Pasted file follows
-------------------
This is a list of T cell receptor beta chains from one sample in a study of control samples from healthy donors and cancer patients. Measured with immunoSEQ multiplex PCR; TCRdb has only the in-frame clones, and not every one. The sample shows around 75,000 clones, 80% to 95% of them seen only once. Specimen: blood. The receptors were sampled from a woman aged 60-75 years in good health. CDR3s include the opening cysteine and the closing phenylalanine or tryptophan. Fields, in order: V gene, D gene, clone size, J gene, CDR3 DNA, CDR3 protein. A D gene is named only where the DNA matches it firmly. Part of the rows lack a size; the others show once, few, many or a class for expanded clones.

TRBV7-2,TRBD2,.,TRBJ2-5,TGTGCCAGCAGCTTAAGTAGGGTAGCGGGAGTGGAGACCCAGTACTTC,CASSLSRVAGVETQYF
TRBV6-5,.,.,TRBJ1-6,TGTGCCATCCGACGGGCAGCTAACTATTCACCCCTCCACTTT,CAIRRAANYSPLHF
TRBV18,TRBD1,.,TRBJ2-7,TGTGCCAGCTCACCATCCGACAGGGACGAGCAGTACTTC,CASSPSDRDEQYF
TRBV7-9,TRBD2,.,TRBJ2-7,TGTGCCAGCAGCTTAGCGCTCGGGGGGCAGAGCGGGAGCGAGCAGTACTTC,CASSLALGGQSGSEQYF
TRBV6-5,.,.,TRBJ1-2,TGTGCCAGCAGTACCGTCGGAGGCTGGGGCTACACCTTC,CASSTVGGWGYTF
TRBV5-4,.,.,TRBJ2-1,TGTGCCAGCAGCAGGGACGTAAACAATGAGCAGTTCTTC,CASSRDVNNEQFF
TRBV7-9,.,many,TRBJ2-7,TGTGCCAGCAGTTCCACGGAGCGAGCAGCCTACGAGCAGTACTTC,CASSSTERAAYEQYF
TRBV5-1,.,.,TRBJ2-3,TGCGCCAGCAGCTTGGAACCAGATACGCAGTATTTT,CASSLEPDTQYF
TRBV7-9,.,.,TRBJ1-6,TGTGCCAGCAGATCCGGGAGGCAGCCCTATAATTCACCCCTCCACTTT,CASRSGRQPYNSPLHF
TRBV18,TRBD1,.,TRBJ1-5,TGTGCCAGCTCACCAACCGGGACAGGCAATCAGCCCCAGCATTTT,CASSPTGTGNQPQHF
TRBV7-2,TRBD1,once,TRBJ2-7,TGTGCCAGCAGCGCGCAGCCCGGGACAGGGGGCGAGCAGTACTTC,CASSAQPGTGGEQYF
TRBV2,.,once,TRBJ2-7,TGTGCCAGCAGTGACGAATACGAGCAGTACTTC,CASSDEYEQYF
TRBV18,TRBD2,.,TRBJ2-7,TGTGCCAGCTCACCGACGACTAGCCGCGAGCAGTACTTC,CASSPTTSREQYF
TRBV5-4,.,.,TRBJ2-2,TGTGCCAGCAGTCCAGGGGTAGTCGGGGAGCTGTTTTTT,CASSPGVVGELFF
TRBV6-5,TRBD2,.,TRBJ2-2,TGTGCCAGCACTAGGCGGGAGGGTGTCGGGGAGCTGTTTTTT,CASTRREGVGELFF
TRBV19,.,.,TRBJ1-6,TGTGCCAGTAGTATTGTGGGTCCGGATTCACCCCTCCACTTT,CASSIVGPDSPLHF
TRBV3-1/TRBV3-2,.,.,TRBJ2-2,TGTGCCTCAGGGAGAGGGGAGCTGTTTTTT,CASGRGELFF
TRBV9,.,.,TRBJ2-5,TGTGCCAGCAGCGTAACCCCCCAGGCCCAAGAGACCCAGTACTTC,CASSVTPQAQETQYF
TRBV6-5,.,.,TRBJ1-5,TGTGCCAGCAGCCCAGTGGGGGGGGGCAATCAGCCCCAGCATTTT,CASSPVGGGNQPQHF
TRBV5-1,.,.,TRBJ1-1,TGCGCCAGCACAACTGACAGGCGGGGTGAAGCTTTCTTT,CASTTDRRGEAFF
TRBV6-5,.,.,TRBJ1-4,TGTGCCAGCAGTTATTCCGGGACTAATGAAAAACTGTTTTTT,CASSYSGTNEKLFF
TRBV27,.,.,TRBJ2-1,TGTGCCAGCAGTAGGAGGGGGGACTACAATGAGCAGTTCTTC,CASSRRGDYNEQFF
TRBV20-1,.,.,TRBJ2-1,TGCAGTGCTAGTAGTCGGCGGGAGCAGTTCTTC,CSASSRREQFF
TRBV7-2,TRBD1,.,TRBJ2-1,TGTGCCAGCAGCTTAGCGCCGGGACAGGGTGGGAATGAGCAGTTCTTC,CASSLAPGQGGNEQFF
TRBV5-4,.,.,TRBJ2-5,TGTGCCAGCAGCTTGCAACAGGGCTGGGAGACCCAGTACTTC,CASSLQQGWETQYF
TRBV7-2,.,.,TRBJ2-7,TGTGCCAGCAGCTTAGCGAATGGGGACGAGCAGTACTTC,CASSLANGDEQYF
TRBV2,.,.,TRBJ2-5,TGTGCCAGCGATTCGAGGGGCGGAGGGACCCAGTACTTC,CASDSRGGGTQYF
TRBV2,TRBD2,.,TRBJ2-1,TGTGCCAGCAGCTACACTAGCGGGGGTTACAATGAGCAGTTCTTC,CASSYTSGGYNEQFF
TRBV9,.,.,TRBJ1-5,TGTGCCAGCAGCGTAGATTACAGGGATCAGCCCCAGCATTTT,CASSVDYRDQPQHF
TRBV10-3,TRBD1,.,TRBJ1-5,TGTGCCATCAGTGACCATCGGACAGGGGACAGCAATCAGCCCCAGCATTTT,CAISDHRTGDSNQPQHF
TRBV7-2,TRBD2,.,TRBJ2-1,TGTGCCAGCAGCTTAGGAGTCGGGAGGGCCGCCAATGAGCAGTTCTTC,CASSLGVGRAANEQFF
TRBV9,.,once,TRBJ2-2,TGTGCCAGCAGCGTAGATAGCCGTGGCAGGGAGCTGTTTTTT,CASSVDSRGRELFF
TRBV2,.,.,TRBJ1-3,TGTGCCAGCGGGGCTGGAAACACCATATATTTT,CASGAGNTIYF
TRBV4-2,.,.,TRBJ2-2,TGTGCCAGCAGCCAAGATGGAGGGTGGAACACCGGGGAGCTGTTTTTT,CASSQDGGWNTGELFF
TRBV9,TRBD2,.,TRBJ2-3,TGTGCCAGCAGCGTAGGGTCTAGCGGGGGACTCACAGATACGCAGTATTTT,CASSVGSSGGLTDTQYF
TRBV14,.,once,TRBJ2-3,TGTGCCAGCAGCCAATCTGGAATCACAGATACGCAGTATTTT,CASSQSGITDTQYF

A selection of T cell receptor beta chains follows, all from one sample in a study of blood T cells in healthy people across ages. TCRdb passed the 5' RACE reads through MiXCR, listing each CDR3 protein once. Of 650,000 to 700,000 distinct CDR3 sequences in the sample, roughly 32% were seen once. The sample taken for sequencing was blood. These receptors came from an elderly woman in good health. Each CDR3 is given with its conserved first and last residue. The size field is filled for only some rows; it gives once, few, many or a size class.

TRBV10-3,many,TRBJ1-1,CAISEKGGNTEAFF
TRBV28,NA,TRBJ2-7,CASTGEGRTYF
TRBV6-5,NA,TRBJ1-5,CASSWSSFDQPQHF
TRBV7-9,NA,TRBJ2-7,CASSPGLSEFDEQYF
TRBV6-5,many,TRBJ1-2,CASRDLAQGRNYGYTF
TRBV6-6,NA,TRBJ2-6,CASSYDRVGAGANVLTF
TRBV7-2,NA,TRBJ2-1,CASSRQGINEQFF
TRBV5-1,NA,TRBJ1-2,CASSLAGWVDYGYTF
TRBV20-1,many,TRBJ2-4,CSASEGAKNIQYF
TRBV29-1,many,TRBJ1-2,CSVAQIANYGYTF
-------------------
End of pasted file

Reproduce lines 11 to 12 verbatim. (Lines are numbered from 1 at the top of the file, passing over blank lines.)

TRBV18,TRBD1,.,TRBJ1-5,TGTGCCAGCTCACCAACCGGGACAGGCAATCAGCCCCAGCATTTT,CASSPTGTGNQPQHF
TRBV7-2,TRBD1,once,TRBJ2-7,TGTGCCAGCAGCGCGCAGCCCGGGACAGGGGGCGAGCAGTACTTC,CASSAQPGTGGEQYF